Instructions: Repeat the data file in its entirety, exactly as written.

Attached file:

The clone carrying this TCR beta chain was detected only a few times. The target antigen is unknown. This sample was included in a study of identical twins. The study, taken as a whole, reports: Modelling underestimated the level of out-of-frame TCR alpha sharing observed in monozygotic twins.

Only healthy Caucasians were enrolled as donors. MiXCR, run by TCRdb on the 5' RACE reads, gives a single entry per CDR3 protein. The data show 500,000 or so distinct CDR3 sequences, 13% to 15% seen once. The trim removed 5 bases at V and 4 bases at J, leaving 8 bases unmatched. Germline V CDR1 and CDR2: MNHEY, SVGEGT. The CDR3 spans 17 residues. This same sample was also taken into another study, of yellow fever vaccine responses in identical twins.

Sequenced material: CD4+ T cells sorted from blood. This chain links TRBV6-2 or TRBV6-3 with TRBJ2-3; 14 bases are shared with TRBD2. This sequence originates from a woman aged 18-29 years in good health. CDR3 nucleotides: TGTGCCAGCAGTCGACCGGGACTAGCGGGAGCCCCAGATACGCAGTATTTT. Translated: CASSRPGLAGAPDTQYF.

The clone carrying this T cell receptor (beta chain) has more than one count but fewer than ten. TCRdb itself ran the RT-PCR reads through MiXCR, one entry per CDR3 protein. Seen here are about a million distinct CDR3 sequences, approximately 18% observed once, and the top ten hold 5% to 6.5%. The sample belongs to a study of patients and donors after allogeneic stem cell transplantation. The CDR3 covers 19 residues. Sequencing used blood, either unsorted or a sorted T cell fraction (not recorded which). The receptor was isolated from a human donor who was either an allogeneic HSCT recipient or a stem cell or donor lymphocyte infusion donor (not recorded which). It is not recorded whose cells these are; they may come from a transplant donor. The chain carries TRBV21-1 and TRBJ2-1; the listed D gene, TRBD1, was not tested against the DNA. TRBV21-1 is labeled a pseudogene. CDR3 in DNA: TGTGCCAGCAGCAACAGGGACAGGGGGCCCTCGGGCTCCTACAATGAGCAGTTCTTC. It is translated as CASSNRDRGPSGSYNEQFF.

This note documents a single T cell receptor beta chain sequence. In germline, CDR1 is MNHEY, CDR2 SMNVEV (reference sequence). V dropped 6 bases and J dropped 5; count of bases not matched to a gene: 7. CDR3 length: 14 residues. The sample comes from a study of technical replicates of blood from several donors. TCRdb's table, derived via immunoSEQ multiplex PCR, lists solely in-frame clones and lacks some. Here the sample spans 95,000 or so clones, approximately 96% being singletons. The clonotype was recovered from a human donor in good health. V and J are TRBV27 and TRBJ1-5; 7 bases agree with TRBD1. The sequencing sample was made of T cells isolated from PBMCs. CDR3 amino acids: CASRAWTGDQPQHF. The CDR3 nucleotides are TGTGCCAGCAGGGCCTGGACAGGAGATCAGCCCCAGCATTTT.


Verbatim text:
The clone carrying this TCR beta chain was detected only a few times. The target antigen is unknown. This sample was included in a study of identical twins. The study, taken as a whole, reports: Modelling underestimated the level of out-of-frame TCR alpha sharing observed in monozygotic twins.

Only healthy Caucasians were enrolled as donors. MiXCR, run by TCRdb on the 5' RACE reads, gives a single entry per CDR3 protein. The data show 500,000 or so distinct CDR3 sequences, 13% to 15% seen once. The trim removed 5 bases at V and 4 bases at J, leaving 8 bases unmatched. Germline V CDR1 and CDR2: MNHEY, SVGEGT. The CDR3 spans 17 residues. This same sample was also taken into another study, of yellow fever vaccine responses in identical twins.

Sequenced material: CD4+ T cells sorted from blood. This chain links TRBV6-2 or TRBV6-3 with TRBJ2-3; 14 bases are shared with TRBD2. This sequence originates from a woman aged 18-29 years in good health. CDR3 nucleotides: TGTGCCAGCAGTCGACCGGGACTAGCGGGAGCCCCAGATACGCAGTATTTT. Translated: CASSRPGLAGAPDTQYF.

The clone carrying this T cell receptor (beta chain) has more than one count but fewer than ten. TCRdb itself ran the RT-PCR reads through MiXCR, one entry per CDR3 protein. Seen here are about a million distinct CDR3 sequences, approximately 18% observed once, and the top ten hold 5% to 6.5%. The sample belongs to a study of patients and donors after allogeneic stem cell transplantation. The CDR3 covers 19 residues. Sequencing used blood, either unsorted or a sorted T cell fraction (not recorded which). The receptor was isolated from a human donor who was either an allogeneic HSCT recipient or a stem cell or donor lymphocyte infusion donor (not recorded which). It is not recorded whose cells these are; they may come from a transplant donor. The chain carries TRBV21-1 and TRBJ2-1; the listed D gene, TRBD1, was not tested against the DNA. TRBV21-1 is labeled a pseudogene. CDR3 in DNA: TGTGCCAGCAGCAACAGGGACAGGGGGCCCTCGGGCTCCTACAATGAGCAGTTCTTC. It is translated as CASSNRDRGPSGSYNEQFF.

This note documents a single T cell receptor beta chain sequence. In germline, CDR1 is MNHEY, CDR2 SMNVEV (reference sequence). V dropped 6 bases and J dropped 5; count of bases not matched to a gene: 7. CDR3 length: 14 residues. The sample comes from a study of technical replicates of blood from several donors. TCRdb's table, derived via immunoSEQ multiplex PCR, lists solely in-frame clones and lacks some. Here the sample spans 95,000 or so clones, approximately 96% being singletons. The clonotype was recovered from a human donor in good health. V and J are TRBV27 and TRBJ1-5; 7 bases agree with TRBD1. The sequencing sample was made of T cells isolated from PBMCs. CDR3 amino acids: CASRAWTGDQPQHF. The CDR3 nucleotides are TGTGCCAGCAGGGCCTGGACAGGAGATCAGCCCCAGCATTTT.